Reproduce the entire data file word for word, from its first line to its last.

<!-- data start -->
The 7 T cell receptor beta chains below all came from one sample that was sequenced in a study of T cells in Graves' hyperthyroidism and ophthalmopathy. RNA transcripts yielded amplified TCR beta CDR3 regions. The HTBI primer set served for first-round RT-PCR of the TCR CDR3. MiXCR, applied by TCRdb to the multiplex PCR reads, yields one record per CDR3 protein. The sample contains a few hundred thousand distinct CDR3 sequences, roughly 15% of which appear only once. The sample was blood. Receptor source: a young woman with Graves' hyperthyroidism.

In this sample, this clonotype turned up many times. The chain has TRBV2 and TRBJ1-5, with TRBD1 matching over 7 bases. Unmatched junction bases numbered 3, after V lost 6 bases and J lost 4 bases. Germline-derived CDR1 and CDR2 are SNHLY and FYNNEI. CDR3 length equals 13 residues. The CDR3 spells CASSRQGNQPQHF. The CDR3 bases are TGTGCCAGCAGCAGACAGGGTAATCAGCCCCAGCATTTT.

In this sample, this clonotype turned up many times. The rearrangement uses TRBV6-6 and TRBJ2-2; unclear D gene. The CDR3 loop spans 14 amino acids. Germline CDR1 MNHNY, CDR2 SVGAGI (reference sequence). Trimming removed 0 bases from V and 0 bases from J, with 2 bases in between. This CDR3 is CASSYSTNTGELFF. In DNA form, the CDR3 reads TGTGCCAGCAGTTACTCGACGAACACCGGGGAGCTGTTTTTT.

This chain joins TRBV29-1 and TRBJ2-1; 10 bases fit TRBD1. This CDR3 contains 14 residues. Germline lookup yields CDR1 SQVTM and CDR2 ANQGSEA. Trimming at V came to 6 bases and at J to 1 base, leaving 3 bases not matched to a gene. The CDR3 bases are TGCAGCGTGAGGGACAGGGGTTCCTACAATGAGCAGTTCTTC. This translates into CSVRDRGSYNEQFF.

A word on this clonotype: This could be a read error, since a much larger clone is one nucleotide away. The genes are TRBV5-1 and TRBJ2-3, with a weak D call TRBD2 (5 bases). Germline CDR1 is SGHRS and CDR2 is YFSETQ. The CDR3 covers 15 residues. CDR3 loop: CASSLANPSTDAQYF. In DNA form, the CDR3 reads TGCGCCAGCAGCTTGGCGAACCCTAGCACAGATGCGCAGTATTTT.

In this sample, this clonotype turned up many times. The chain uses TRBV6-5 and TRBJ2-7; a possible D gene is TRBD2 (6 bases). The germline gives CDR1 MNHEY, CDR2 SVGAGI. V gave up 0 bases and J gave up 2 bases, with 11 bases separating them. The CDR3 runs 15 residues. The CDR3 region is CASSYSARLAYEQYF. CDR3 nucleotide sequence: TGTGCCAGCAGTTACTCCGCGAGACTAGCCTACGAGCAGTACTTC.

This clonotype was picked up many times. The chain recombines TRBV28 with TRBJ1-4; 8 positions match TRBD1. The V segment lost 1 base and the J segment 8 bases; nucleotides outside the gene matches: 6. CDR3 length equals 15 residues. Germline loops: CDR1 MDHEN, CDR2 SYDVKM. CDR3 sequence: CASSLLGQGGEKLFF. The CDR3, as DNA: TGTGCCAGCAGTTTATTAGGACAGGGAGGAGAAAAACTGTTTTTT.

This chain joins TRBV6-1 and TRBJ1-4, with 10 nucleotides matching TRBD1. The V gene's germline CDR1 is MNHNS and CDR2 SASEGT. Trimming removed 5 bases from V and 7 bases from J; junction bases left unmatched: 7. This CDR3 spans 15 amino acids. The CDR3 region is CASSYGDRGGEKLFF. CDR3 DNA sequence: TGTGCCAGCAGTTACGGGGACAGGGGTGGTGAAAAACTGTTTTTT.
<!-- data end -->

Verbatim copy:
The 7 T cell receptor beta chains below all came from one sample that was sequenced in a study of T cells in Graves' hyperthyroidism and ophthalmopathy. RNA transcripts yielded amplified TCR beta CDR3 regions. The HTBI primer set served for first-round RT-PCR of the TCR CDR3. MiXCR, applied by TCRdb to the multiplex PCR reads, yields one record per CDR3 protein. The sample contains a few hundred thousand distinct CDR3 sequences, roughly 15% of which appear only once. The sample was blood. Receptor source: a young woman with Graves' hyperthyroidism.

In this sample, this clonotype turned up many times. The chain has TRBV2 and TRBJ1-5, with TRBD1 matching over 7 bases. Unmatched junction bases numbered 3, after V lost 6 bases and J lost 4 bases. Germline-derived CDR1 and CDR2 are SNHLY and FYNNEI. CDR3 length equals 13 residues. The CDR3 spells CASSRQGNQPQHF. The CDR3 bases are TGTGCCAGCAGCAGACAGGGTAATCAGCCCCAGCATTTT.

In this sample, this clonotype turned up many times. The rearrangement uses TRBV6-6 and TRBJ2-2; unclear D gene. The CDR3 loop spans 14 amino acids. Germline CDR1 MNHNY, CDR2 SVGAGI (reference sequence). Trimming removed 0 bases from V and 0 bases from J, with 2 bases in between. This CDR3 is CASSYSTNTGELFF. In DNA form, the CDR3 reads TGTGCCAGCAGTTACTCGACGAACACCGGGGAGCTGTTTTTT.

This chain joins TRBV29-1 and TRBJ2-1; 10 bases fit TRBD1. This CDR3 contains 14 residues. Germline lookup yields CDR1 SQVTM and CDR2 ANQGSEA. Trimming at V came to 6 bases and at J to 1 base, leaving 3 bases not matched to a gene. The CDR3 bases are TGCAGCGTGAGGGACAGGGGTTCCTACAATGAGCAGTTCTTC. This translates into CSVRDRGSYNEQFF.

A word on this clonotype: This could be a read error, since a much larger clone is one nucleotide away. The genes are TRBV5-1 and TRBJ2-3, with a weak D call TRBD2 (5 bases). Germline CDR1 is SGHRS and CDR2 is YFSETQ. The CDR3 covers 15 residues. CDR3 loop: CASSLANPSTDAQYF. In DNA form, the CDR3 reads TGCGCCAGCAGCTTGGCGAACCCTAGCACAGATGCGCAGTATTTT.

In this sample, this clonotype turned up many times. The chain uses TRBV6-5 and TRBJ2-7; a possible D gene is TRBD2 (6 bases). The germline gives CDR1 MNHEY, CDR2 SVGAGI. V gave up 0 bases and J gave up 2 bases, with 11 bases separating them. The CDR3 runs 15 residues. The CDR3 region is CASSYSARLAYEQYF. CDR3 nucleotide sequence: TGTGCCAGCAGTTACTCCGCGAGACTAGCCTACGAGCAGTACTTC.

This clonotype was picked up many times. The chain recombines TRBV28 with TRBJ1-4; 8 positions match TRBD1. The V segment lost 1 base and the J segment 8 bases; nucleotides outside the gene matches: 6. CDR3 length equals 15 residues. Germline loops: CDR1 MDHEN, CDR2 SYDVKM. CDR3 sequence: CASSLLGQGGEKLFF. The CDR3, as DNA: TGTGCCAGCAGTTTATTAGGACAGGGAGGAGAAAAACTGTTTTTT.

This chain joins TRBV6-1 and TRBJ1-4, with 10 nucleotides matching TRBD1. The V gene's germline CDR1 is MNHNS and CDR2 SASEGT. Trimming removed 5 bases from V and 7 bases from J; junction bases left unmatched: 7. This CDR3 spans 15 amino acids. The CDR3 region is CASSYGDRGGEKLFF. CDR3 DNA sequence: TGTGCCAGCAGTTACGGGGACAGGGGTGGTGAAAAACTGTTTTTT.